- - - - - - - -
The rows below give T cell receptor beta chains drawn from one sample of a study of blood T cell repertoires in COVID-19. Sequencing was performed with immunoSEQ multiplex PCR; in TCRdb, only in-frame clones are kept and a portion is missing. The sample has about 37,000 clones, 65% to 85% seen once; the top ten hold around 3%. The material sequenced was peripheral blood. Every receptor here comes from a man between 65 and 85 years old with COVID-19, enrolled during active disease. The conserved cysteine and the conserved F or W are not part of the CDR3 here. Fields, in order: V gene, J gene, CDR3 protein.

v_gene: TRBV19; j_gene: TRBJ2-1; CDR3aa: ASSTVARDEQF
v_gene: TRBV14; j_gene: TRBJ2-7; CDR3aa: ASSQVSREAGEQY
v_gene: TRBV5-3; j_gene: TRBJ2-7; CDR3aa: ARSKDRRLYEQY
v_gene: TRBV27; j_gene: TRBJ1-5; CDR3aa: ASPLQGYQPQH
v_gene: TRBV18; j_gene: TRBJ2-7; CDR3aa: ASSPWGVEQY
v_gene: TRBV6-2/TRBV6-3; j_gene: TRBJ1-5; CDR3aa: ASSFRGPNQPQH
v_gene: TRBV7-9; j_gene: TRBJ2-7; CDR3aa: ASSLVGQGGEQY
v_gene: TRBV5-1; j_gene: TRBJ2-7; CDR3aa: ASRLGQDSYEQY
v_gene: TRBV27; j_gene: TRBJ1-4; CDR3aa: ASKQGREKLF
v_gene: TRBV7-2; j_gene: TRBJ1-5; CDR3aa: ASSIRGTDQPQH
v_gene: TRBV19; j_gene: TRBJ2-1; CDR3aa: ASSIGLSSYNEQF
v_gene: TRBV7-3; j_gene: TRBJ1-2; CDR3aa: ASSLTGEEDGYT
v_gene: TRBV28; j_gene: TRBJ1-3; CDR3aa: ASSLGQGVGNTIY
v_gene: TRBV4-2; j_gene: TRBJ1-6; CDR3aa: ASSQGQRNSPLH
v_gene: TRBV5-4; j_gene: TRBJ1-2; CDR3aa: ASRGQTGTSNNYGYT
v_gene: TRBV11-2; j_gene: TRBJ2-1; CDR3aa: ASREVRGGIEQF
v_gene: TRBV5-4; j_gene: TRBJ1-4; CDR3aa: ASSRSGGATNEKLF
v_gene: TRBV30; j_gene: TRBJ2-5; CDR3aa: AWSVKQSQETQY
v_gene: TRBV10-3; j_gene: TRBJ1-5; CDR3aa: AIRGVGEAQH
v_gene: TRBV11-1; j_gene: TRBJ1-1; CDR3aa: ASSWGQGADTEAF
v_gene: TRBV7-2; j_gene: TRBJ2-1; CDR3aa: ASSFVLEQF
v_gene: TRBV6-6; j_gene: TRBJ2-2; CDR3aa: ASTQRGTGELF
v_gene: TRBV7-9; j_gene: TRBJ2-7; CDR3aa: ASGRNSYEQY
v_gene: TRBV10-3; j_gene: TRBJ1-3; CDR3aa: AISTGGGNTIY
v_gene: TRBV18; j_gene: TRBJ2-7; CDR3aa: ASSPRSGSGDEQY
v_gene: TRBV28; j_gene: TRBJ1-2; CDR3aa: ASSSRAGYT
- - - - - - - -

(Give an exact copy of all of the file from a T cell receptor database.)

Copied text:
The rows below give T cell receptor beta chains drawn from one sample of a study of blood T cell repertoires in COVID-19. Sequencing was performed with immunoSEQ multiplex PCR; in TCRdb, only in-frame clones are kept and a portion is missing. The sample has about 37,000 clones, 65% to 85% seen once; the top ten hold around 3%. The material sequenced was peripheral blood. Every receptor here comes from a man between 65 and 85 years old with COVID-19, enrolled during active disease. The conserved cysteine and the conserved F or W are not part of the CDR3 here. Fields, in order: V gene, J gene, CDR3 protein.

v_gene: TRBV19; j_gene: TRBJ2-1; CDR3aa: ASSTVARDEQF
v_gene: TRBV14; j_gene: TRBJ2-7; CDR3aa: ASSQVSREAGEQY
v_gene: TRBV5-3; j_gene: TRBJ2-7; CDR3aa: ARSKDRRLYEQY
v_gene: TRBV27; j_gene: TRBJ1-5; CDR3aa: ASPLQGYQPQH
v_gene: TRBV18; j_gene: TRBJ2-7; CDR3aa: ASSPWGVEQY
v_gene: TRBV6-2/TRBV6-3; j_gene: TRBJ1-5; CDR3aa: ASSFRGPNQPQH
v_gene: TRBV7-9; j_gene: TRBJ2-7; CDR3aa: ASSLVGQGGEQY
v_gene: TRBV5-1; j_gene: TRBJ2-7; CDR3aa: ASRLGQDSYEQY
v_gene: TRBV27; j_gene: TRBJ1-4; CDR3aa: ASKQGREKLF
v_gene: TRBV7-2; j_gene: TRBJ1-5; CDR3aa: ASSIRGTDQPQH
v_gene: TRBV19; j_gene: TRBJ2-1; CDR3aa: ASSIGLSSYNEQF
v_gene: TRBV7-3; j_gene: TRBJ1-2; CDR3aa: ASSLTGEEDGYT
v_gene: TRBV28; j_gene: TRBJ1-3; CDR3aa: ASSLGQGVGNTIY
v_gene: TRBV4-2; j_gene: TRBJ1-6; CDR3aa: ASSQGQRNSPLH
v_gene: TRBV5-4; j_gene: TRBJ1-2; CDR3aa: ASRGQTGTSNNYGYT
v_gene: TRBV11-2; j_gene: TRBJ2-1; CDR3aa: ASREVRGGIEQF
v_gene: TRBV5-4; j_gene: TRBJ1-4; CDR3aa: ASSRSGGATNEKLF
v_gene: TRBV30; j_gene: TRBJ2-5; CDR3aa: AWSVKQSQETQY
v_gene: TRBV10-3; j_gene: TRBJ1-5; CDR3aa: AIRGVGEAQH
v_gene: TRBV11-1; j_gene: TRBJ1-1; CDR3aa: ASSWGQGADTEAF
v_gene: TRBV7-2; j_gene: TRBJ2-1; CDR3aa: ASSFVLEQF
v_gene: TRBV6-6; j_gene: TRBJ2-2; CDR3aa: ASTQRGTGELF
v_gene: TRBV7-9; j_gene: TRBJ2-7; CDR3aa: ASGRNSYEQY
v_gene: TRBV10-3; j_gene: TRBJ1-3; CDR3aa: AISTGGGNTIY
v_gene: TRBV18; j_gene: TRBJ2-7; CDR3aa: ASSPRSGSGDEQY
v_gene: TRBV28; j_gene: TRBJ1-2; CDR3aa: ASSSRAGYT